The survey data that gave rise to this paper yielded a significant Pearson correlation (0.35; p < 0.001) between the CBCL and TRF evaluations of attention disorder.

In the cases examined in this paper, the multidimensional questionnaire of the study was answered exclusively by the children’s mothers. Of the questionnaire answered by the teachers, only the TRF was used. CBCL e TRF’s items related to others behavior problems were answered by the mothers and teachers, but here only the problem attention’s items was analyzed.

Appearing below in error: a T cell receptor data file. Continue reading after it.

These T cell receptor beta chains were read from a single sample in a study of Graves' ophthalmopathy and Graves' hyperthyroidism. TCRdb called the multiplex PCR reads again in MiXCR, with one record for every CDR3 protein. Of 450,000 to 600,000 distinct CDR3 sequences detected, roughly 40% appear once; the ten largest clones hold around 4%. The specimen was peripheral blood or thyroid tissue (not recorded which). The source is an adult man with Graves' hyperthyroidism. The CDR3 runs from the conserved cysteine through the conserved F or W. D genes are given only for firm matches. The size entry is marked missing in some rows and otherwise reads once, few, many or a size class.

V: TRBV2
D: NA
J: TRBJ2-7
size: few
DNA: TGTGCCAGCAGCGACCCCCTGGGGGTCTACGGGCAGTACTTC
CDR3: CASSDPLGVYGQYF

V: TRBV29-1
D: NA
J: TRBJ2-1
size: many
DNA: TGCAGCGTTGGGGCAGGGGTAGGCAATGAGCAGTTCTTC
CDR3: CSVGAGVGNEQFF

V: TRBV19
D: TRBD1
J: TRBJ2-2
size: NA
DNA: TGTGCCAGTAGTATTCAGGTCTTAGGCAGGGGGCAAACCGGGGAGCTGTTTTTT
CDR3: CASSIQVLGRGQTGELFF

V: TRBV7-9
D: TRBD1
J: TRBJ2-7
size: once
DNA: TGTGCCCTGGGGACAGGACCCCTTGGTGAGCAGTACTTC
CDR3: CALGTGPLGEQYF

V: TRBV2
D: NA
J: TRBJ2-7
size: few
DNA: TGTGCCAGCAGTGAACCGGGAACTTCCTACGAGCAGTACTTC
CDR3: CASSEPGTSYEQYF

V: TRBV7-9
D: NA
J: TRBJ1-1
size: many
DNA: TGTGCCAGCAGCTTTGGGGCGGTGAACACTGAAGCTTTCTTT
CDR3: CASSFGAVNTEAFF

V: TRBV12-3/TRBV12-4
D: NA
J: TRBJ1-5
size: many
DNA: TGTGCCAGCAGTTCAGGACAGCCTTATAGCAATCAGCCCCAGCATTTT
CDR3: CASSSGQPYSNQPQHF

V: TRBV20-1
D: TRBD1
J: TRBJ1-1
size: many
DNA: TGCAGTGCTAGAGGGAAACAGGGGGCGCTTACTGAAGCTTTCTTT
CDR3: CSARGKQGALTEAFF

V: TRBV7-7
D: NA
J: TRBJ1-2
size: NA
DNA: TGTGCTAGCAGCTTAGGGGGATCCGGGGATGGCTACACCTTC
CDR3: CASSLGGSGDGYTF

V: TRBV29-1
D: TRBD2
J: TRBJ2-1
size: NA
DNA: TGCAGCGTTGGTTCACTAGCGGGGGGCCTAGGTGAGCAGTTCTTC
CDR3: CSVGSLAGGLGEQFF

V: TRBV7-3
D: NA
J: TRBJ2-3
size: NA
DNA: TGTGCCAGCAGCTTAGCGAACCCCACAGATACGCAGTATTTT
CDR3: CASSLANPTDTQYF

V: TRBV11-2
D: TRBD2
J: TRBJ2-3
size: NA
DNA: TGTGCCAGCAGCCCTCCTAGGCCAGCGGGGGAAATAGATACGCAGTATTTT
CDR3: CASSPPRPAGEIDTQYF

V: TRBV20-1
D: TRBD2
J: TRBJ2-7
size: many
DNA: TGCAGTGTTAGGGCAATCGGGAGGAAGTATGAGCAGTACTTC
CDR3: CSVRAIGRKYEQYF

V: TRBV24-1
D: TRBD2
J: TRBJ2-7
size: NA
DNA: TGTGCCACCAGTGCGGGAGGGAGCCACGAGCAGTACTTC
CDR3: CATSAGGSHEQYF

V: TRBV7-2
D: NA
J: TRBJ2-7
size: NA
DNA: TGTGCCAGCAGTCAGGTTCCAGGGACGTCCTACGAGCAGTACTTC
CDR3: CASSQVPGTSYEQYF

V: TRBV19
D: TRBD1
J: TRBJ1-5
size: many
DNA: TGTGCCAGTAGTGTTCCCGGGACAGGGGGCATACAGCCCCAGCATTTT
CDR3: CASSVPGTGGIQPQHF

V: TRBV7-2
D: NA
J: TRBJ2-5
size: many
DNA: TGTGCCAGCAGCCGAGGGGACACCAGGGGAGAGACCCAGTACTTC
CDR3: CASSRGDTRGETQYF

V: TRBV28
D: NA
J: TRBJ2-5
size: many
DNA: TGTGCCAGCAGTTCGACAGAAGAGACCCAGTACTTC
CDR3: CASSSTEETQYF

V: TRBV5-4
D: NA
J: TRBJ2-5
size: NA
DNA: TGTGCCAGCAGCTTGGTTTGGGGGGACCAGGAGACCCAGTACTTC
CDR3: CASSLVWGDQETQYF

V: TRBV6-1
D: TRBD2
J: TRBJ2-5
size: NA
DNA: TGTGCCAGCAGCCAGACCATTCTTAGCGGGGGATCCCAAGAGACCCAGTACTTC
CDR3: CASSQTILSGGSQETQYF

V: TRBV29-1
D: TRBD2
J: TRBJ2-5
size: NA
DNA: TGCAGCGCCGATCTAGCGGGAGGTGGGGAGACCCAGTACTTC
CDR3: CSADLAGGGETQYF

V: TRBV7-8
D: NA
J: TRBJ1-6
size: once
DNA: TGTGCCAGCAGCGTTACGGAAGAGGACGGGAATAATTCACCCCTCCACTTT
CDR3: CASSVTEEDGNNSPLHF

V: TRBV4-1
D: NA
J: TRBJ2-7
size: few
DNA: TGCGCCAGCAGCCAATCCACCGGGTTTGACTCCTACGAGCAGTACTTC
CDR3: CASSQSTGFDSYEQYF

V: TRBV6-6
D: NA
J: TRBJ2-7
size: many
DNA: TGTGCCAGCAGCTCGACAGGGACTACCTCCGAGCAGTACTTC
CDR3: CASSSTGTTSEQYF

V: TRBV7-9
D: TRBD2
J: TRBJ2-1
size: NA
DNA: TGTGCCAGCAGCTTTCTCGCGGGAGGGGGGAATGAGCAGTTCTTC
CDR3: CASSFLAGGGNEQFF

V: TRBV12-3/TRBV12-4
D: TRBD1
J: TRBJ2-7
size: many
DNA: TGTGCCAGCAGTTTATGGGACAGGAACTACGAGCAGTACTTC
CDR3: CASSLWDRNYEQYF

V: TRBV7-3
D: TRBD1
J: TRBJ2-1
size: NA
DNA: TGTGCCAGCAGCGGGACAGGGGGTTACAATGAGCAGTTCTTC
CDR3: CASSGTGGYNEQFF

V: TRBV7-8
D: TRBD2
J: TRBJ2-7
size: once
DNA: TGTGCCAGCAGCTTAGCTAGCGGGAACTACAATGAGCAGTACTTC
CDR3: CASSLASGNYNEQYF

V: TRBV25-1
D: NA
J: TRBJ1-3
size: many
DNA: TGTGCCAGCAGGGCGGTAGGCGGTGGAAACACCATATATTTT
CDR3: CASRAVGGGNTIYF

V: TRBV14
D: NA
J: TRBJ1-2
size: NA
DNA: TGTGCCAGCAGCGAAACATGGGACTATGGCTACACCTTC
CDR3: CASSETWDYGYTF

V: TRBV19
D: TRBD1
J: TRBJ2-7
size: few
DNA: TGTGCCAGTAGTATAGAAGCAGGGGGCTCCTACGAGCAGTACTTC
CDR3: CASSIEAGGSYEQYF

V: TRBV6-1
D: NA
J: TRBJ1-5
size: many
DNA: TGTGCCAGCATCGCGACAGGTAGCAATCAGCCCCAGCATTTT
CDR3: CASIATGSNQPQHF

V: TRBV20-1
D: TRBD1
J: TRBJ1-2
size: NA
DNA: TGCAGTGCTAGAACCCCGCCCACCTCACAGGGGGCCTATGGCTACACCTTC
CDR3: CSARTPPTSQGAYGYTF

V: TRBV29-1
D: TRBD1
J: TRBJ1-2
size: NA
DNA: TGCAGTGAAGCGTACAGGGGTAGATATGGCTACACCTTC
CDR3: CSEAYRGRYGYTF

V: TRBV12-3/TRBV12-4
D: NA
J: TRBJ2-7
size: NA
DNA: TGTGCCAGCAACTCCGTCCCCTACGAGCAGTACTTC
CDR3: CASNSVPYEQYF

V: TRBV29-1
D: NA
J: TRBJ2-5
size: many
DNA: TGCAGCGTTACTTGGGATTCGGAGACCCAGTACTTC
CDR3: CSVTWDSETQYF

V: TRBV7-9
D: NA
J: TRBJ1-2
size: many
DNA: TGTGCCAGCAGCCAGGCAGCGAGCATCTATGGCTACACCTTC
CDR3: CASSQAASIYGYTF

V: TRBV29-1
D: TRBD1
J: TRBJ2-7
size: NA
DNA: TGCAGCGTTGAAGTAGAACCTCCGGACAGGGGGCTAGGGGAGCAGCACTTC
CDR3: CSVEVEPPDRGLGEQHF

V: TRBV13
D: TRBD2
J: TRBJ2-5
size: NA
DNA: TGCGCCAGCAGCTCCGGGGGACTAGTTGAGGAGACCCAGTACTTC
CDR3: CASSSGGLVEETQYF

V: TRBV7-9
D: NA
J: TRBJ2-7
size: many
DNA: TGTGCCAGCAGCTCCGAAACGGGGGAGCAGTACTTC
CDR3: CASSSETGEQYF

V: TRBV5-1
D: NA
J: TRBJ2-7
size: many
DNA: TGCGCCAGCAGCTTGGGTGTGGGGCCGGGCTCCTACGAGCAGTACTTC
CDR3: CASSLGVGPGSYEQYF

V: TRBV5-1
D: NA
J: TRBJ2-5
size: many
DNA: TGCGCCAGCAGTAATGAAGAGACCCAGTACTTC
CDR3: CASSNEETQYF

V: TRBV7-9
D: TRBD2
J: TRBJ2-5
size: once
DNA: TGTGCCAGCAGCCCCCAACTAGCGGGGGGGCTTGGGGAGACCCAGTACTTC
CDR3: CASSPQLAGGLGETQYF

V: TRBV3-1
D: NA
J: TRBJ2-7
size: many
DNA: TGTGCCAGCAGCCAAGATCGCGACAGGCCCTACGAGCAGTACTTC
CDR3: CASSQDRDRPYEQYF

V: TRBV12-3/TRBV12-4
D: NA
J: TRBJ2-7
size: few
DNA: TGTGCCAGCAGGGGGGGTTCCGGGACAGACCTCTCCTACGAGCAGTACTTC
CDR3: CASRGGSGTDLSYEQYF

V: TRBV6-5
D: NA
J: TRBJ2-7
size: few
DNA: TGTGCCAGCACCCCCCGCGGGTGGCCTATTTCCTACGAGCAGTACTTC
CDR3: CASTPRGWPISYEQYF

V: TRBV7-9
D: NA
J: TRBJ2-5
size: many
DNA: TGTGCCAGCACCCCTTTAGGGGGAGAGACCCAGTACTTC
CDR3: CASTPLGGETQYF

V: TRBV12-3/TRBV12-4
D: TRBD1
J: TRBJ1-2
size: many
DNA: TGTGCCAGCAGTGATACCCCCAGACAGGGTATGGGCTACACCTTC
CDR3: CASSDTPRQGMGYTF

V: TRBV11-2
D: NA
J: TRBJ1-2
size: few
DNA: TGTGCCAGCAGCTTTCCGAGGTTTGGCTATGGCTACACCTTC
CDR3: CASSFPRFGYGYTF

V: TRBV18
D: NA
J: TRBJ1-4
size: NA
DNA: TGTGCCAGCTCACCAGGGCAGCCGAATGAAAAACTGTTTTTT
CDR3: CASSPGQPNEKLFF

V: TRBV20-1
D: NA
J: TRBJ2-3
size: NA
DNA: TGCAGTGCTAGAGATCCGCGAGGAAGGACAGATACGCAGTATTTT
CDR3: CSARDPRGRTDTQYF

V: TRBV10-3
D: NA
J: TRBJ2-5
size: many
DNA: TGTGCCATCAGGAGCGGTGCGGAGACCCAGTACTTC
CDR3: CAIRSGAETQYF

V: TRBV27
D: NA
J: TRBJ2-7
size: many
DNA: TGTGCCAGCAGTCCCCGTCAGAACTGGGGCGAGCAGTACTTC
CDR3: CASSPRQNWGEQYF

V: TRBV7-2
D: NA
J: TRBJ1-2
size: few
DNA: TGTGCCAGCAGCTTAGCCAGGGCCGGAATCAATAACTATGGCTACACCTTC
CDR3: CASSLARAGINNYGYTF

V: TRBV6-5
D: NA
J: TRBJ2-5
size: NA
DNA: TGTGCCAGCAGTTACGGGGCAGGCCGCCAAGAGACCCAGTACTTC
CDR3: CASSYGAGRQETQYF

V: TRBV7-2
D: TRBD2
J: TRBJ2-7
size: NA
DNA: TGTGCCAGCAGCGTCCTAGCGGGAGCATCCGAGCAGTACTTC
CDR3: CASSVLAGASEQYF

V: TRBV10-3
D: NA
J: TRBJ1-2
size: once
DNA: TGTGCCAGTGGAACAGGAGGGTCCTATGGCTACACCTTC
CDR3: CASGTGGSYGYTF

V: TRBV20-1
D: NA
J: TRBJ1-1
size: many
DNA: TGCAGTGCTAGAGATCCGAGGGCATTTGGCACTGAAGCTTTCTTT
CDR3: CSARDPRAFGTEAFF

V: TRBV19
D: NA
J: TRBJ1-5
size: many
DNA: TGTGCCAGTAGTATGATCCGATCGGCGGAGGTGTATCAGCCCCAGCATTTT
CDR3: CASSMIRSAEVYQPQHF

The variables used to gauge the profiles of child and mother were sex, age, mothers’ schooling (≤ 7 years of education versus that used to correspond to an incomplete primary grade of education in Brazil and > 7 years of education), whether or not the mother was a restless child/teenager (used as a proxy for behavior learned socially or inherited genetically by the child), and the child’s intelligence quotient (IQ). The latter was measured by the Wechsler Intelligence Scale for Children (WISC-III), which comprises 13 sub-tests that make up total IQ. When subdivided, it makes it possible to evaluate verbal IQ (relating to verbal comprehension) and execution IQ (perceptual organization and visual processing, planning capacity, non-verbal learning, and skills for thinking and manipulating visual stimuli quickly). The test was applied complete to 26 children from the sample, and to the rest of the sample in reduced format (comprising two sub-tests – vocabulary and cubes). A Pearson correlation coefficient of 0.85 was obtained between the reduced test and total IQ, and 0.88 and 0.83 for verbal IQ and execution IQ, respectively.